LAKE FOREST, Ill. -- One of two holdovers on the Chicago Bears' coaching staff from the previous regime, defensive backs coach Jon Hoke is happy to still be a part of the organization after Lovie Smith's nine-year run ended on Dec. 31.
Hired by Smith on January 13, 2009 after a successful seven-year stint with the Houston Texans, Hoke oversaw a unit last year that not only produced a pair of Pro Bowl cornerbacks (Charles Tillman and Tim Jennings), but also enjoyed consistent and productive play from safeties Chris Conte and Major Wright, a huge improvement from the previous year when the Bears were forced to start numerous safety combinations due to injuries and ineffectiveness.
Even with such a solid track record, Hoke admitted to feeling a certain degree of uneasiness right after Smith was fired. But after dismissing the majority of Smith's staff, new Bears head coach Marc Trestman decided to stick with Hoke and defensive line coach Mike Phair.
"You never know," Hoke said Thursday. "You didn't know if you were going to have any other opportunities out there. My family situation was very important to me because I've got two twin girls that are still sophomores in high school. But you just never know how things are going to turn out, that's why I'm extremely fortunate and thankful that I was able to stay.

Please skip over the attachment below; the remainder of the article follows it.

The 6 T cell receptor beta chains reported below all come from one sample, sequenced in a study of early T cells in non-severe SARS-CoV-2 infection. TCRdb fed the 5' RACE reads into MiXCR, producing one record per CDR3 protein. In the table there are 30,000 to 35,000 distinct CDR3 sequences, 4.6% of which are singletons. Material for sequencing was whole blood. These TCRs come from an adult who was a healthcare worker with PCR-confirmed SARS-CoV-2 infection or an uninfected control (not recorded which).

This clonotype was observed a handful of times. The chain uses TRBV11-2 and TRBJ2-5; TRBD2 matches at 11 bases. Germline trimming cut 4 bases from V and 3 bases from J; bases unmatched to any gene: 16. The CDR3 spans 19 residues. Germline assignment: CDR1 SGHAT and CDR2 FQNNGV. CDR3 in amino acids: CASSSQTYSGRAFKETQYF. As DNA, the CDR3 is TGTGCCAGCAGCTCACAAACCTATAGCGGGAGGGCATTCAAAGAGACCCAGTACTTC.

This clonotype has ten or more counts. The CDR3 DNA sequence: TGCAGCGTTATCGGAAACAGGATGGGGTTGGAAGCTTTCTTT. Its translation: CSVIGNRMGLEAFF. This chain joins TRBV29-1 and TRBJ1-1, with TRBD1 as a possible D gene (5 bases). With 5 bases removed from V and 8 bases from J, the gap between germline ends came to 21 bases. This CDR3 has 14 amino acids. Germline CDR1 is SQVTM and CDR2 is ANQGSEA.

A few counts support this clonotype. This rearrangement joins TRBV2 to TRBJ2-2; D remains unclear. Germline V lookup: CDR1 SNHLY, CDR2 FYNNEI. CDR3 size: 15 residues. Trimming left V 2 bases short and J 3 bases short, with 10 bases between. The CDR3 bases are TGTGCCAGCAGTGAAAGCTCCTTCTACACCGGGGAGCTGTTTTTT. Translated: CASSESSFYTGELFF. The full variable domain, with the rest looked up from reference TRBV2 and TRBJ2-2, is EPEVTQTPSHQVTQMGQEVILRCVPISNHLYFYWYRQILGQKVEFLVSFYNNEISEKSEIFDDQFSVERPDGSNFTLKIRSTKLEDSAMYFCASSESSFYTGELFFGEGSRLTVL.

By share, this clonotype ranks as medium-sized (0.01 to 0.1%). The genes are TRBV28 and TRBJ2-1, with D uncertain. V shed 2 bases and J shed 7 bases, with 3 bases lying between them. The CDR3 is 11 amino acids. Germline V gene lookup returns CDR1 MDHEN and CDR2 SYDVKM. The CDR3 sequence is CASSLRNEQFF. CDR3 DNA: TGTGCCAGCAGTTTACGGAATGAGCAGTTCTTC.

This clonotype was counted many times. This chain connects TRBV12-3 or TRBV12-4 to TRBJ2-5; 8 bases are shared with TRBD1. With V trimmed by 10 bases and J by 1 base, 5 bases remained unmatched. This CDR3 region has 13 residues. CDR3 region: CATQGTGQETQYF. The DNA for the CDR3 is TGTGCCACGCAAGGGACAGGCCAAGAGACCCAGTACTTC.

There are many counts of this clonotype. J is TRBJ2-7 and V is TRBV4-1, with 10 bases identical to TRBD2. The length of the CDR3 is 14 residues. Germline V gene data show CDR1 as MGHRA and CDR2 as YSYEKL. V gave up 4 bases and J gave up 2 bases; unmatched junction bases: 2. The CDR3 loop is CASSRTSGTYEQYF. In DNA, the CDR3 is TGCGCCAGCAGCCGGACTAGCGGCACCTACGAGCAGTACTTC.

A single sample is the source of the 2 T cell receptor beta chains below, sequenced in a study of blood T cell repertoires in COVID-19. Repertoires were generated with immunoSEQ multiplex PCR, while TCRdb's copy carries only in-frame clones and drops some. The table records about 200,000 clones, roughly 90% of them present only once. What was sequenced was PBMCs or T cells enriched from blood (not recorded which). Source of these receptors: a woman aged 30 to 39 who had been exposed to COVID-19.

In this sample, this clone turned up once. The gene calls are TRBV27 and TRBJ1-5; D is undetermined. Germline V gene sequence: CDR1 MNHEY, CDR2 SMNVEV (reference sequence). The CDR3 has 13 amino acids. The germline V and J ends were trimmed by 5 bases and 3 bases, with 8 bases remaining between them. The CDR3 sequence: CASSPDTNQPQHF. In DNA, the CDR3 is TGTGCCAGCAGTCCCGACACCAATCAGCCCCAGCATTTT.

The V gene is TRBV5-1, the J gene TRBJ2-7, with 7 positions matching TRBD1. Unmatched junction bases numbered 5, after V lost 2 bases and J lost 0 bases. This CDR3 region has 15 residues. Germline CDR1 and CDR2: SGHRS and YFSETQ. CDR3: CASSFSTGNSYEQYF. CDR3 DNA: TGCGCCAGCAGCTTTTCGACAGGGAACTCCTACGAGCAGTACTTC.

"Coach (Trestman) knew about me. He had researched. He's a very detailed guy. We had some very good conversations once he got hired. And again, I'm just so thankful it all worked out."
Hoke, a former defensive coordinator at the University of Florida, was a strong in-house candidate to replace ex-Bears defensive coordinator Rod Marinelli. But that job eventually went to long-time acquaintance Mel Tucker, who like Hoke, hails from the state of Ohio.
But Hoke has no regrets. He is content working with the team's secondary, a group that once again figures to be a strength of the defense, while at the same time answering whatever questions Trestman, Tucker or any of the other coaches might have about current personnel.
"Probably that more than anything else, you know, what do you think of this guy? Or how did this guy do?," Hoke said. "We are still in that process right now. They'll ask certain questions, but I'm not saying they ask a ton because they are doing a great job of formulating their own opinions themselves. Having new eyes on people is a good thing."